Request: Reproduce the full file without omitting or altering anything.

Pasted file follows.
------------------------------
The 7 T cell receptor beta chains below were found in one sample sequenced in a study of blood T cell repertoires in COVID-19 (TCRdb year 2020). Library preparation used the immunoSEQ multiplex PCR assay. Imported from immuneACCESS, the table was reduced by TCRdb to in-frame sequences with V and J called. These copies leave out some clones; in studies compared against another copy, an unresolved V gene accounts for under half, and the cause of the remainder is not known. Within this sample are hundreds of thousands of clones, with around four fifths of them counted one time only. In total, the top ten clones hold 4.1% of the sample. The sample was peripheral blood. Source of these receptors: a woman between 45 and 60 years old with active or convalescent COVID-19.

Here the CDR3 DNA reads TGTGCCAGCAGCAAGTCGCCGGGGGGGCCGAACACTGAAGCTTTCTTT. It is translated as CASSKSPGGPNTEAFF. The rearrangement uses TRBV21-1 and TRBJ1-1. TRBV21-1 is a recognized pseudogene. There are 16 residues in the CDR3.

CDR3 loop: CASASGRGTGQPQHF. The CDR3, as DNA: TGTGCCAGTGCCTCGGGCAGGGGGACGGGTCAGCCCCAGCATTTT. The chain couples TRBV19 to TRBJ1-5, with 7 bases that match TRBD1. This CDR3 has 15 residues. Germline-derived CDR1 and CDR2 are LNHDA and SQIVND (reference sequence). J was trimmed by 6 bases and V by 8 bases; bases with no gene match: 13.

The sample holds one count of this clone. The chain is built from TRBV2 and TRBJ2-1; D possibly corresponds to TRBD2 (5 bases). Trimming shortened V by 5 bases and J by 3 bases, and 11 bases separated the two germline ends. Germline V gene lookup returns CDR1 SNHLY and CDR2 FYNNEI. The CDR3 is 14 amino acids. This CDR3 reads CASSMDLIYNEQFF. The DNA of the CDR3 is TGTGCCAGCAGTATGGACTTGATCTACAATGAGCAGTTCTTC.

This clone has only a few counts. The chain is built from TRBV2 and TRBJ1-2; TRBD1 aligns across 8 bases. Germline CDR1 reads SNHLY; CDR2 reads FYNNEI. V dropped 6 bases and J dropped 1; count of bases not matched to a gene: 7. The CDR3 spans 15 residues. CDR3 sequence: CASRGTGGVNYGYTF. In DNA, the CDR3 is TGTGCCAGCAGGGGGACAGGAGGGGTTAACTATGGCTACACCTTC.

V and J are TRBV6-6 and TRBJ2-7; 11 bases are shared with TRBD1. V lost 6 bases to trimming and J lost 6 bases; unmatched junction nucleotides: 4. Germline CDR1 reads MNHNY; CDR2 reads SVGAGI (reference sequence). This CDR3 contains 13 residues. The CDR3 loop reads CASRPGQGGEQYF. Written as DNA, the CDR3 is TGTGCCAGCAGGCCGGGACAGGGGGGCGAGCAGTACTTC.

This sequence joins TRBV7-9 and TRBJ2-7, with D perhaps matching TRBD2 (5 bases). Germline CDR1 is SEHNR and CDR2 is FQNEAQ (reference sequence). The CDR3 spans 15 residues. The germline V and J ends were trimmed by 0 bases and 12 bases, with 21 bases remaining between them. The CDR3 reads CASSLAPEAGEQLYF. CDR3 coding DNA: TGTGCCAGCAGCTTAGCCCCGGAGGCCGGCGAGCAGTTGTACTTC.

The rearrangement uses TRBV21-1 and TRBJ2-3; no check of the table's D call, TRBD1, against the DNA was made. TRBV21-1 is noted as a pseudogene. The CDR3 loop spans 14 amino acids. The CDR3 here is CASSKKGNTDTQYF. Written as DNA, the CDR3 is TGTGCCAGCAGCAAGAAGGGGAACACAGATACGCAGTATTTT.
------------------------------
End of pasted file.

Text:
The 7 T cell receptor beta chains below were found in one sample sequenced in a study of blood T cell repertoires in COVID-19 (TCRdb year 2020). Library preparation used the immunoSEQ multiplex PCR assay. Imported from immuneACCESS, the table was reduced by TCRdb to in-frame sequences with V and J called. These copies leave out some clones; in studies compared against another copy, an unresolved V gene accounts for under half, and the cause of the remainder is not known. Within this sample are hundreds of thousands of clones, with around four fifths of them counted one time only. In total, the top ten clones hold 4.1% of the sample. The sample was peripheral blood. Source of these receptors: a woman between 45 and 60 years old with active or convalescent COVID-19.

Here the CDR3 DNA reads TGTGCCAGCAGCAAGTCGCCGGGGGGGCCGAACACTGAAGCTTTCTTT. It is translated as CASSKSPGGPNTEAFF. The rearrangement uses TRBV21-1 and TRBJ1-1. TRBV21-1 is a recognized pseudogene. There are 16 residues in the CDR3.

CDR3 loop: CASASGRGTGQPQHF. The CDR3, as DNA: TGTGCCAGTGCCTCGGGCAGGGGGACGGGTCAGCCCCAGCATTTT. The chain couples TRBV19 to TRBJ1-5, with 7 bases that match TRBD1. This CDR3 has 15 residues. Germline-derived CDR1 and CDR2 are LNHDA and SQIVND (reference sequence). J was trimmed by 6 bases and V by 8 bases; bases with no gene match: 13.

The sample holds one count of this clone. The chain is built from TRBV2 and TRBJ2-1; D possibly corresponds to TRBD2 (5 bases). Trimming shortened V by 5 bases and J by 3 bases, and 11 bases separated the two germline ends. Germline V gene lookup returns CDR1 SNHLY and CDR2 FYNNEI. The CDR3 is 14 amino acids. This CDR3 reads CASSMDLIYNEQFF. The DNA of the CDR3 is TGTGCCAGCAGTATGGACTTGATCTACAATGAGCAGTTCTTC.

This clone has only a few counts. The chain is built from TRBV2 and TRBJ1-2; TRBD1 aligns across 8 bases. Germline CDR1 reads SNHLY; CDR2 reads FYNNEI. V dropped 6 bases and J dropped 1; count of bases not matched to a gene: 7. The CDR3 spans 15 residues. CDR3 sequence: CASRGTGGVNYGYTF. In DNA, the CDR3 is TGTGCCAGCAGGGGGACAGGAGGGGTTAACTATGGCTACACCTTC.

V and J are TRBV6-6 and TRBJ2-7; 11 bases are shared with TRBD1. V lost 6 bases to trimming and J lost 6 bases; unmatched junction nucleotides: 4. Germline CDR1 reads MNHNY; CDR2 reads SVGAGI (reference sequence). This CDR3 contains 13 residues. The CDR3 loop reads CASRPGQGGEQYF. Written as DNA, the CDR3 is TGTGCCAGCAGGCCGGGACAGGGGGGCGAGCAGTACTTC.

This sequence joins TRBV7-9 and TRBJ2-7, with D perhaps matching TRBD2 (5 bases). Germline CDR1 is SEHNR and CDR2 is FQNEAQ (reference sequence). The CDR3 spans 15 residues. The germline V and J ends were trimmed by 0 bases and 12 bases, with 21 bases remaining between them. The CDR3 reads CASSLAPEAGEQLYF. CDR3 coding DNA: TGTGCCAGCAGCTTAGCCCCGGAGGCCGGCGAGCAGTTGTACTTC.

The rearrangement uses TRBV21-1 and TRBJ2-3; no check of the table's D call, TRBD1, against the DNA was made. TRBV21-1 is noted as a pseudogene. The CDR3 loop spans 14 amino acids. The CDR3 here is CASSKKGNTDTQYF. Written as DNA, the CDR3 is TGTGCCAGCAGCAAGAAGGGGAACACAGATACGCAGTATTTT.